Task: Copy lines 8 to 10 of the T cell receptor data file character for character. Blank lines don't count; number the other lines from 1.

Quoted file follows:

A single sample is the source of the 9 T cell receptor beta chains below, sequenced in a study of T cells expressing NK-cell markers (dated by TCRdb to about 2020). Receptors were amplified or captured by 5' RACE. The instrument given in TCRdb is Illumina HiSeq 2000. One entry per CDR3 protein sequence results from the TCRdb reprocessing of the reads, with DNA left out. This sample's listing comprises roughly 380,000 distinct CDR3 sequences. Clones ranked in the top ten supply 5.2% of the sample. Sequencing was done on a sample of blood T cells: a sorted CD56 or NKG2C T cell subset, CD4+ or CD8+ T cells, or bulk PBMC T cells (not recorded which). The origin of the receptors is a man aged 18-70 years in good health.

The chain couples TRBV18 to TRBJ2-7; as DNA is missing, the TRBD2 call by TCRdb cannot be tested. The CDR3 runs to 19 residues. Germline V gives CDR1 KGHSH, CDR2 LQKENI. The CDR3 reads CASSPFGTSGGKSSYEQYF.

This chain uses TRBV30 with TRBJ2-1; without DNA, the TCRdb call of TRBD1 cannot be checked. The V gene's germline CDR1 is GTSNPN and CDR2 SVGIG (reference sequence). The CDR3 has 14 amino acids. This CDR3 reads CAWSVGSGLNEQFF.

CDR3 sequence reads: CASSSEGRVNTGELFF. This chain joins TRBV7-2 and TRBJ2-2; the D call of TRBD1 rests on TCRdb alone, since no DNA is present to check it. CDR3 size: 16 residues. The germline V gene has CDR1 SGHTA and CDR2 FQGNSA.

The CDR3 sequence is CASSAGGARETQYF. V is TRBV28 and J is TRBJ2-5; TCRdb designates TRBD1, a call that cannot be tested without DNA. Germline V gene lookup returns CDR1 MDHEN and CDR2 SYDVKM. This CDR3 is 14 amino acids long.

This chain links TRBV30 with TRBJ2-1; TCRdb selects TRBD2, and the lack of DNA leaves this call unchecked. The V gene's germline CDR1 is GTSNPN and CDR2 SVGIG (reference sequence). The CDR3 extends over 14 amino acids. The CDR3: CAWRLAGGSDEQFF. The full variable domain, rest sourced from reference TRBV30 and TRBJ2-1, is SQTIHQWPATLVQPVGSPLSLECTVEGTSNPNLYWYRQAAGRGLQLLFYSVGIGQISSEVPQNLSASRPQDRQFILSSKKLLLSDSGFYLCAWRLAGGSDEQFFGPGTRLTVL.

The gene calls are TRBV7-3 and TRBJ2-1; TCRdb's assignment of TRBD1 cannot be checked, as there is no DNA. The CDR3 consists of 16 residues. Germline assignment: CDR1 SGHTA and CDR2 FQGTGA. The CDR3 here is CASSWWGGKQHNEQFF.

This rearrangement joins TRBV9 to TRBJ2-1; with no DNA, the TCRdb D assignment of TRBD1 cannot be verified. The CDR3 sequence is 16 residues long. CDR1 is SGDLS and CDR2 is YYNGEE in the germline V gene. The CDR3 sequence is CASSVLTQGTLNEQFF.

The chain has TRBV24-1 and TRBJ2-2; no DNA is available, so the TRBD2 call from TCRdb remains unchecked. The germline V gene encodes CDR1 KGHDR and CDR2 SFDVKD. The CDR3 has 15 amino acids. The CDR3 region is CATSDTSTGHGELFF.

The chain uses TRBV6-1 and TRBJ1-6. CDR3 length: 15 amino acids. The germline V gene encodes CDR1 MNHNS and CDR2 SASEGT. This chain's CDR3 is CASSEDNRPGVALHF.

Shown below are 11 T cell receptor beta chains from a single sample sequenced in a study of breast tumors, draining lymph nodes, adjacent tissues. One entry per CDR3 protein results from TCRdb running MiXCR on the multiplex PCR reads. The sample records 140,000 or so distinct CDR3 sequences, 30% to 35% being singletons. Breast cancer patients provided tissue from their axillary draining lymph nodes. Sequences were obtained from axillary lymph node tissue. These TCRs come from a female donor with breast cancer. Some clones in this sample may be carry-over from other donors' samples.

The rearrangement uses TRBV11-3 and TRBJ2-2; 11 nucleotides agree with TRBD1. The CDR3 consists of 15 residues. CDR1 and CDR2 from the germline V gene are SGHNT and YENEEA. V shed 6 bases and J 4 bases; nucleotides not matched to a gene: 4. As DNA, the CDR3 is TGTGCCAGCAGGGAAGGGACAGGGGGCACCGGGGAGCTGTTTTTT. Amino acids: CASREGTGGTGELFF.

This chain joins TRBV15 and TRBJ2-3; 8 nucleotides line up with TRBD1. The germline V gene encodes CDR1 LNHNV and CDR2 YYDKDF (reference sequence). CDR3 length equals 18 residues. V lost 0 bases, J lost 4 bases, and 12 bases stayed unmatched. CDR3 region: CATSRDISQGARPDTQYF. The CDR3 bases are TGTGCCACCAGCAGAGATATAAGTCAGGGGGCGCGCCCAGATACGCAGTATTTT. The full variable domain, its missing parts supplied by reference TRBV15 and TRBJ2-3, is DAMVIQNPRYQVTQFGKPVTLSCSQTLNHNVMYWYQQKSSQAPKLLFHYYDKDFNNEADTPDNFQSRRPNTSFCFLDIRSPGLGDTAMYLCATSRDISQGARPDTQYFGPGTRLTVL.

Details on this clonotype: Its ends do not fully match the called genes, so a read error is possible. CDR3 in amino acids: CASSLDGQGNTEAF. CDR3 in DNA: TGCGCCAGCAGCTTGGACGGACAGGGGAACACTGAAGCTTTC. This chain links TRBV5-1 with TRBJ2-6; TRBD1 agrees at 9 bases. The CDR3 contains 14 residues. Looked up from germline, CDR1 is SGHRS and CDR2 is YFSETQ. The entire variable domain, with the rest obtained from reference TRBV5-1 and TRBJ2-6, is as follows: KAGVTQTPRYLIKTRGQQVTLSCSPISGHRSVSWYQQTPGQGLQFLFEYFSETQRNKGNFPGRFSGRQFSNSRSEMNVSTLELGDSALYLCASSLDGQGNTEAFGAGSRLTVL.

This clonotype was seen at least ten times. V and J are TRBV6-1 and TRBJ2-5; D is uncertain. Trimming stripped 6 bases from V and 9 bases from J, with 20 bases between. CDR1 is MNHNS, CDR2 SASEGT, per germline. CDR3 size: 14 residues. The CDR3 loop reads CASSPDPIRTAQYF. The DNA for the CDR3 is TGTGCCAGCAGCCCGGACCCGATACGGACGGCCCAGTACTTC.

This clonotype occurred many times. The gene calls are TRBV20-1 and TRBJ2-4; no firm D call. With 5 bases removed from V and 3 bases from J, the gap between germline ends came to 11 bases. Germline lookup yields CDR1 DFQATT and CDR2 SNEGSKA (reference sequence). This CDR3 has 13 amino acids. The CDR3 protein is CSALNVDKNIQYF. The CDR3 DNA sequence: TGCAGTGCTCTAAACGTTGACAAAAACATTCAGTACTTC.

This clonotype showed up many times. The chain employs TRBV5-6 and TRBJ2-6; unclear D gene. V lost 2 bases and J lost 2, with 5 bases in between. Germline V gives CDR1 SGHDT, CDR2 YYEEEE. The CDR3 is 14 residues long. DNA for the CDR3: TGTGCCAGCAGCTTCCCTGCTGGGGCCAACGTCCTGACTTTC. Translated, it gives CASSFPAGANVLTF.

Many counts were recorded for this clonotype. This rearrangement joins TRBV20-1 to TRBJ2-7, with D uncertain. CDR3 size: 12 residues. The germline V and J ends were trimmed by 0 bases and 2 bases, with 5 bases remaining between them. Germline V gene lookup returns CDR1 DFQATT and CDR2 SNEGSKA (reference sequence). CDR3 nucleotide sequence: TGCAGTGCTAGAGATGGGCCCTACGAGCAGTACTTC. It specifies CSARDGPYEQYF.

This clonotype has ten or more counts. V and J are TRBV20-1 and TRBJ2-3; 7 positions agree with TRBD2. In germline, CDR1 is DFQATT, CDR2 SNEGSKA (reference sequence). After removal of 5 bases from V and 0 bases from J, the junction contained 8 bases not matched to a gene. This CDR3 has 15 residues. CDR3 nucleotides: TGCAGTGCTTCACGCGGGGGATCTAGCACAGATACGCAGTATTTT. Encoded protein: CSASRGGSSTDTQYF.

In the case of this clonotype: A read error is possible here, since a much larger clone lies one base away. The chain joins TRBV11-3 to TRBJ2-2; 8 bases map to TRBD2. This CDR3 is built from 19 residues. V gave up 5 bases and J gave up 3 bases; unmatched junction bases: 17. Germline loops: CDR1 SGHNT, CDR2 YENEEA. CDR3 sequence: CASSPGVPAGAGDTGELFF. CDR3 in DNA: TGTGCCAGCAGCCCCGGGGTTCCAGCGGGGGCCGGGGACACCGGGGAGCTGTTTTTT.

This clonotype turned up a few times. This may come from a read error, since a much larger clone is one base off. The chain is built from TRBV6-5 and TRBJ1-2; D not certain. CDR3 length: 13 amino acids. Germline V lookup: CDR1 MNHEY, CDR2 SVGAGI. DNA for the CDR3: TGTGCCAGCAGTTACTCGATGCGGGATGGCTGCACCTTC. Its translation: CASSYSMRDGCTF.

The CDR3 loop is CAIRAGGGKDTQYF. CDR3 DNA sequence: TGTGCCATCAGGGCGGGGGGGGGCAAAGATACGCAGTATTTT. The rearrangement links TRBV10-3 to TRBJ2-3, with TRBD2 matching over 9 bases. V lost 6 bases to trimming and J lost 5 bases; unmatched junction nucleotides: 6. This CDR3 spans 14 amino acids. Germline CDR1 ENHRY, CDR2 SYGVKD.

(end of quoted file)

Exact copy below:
This rearrangement joins TRBV9 to TRBJ2-1; with no DNA, the TCRdb D assignment of TRBD1 cannot be verified. The CDR3 sequence is 16 residues long. CDR1 is SGDLS and CDR2 is YYNGEE in the germline V gene. The CDR3 sequence is CASSVLTQGTLNEQFF.

The chain has TRBV24-1 and TRBJ2-2; no DNA is available, so the TRBD2 call from TCRdb remains unchecked. The germline V gene encodes CDR1 KGHDR and CDR2 SFDVKD. The CDR3 has 15 amino acids. The CDR3 region is CATSDTSTGHGELFF.

The chain uses TRBV6-1 and TRBJ1-6. CDR3 length: 15 amino acids. The germline V gene encodes CDR1 MNHNS and CDR2 SASEGT. This chain's CDR3 is CASSEDNRPGVALHF.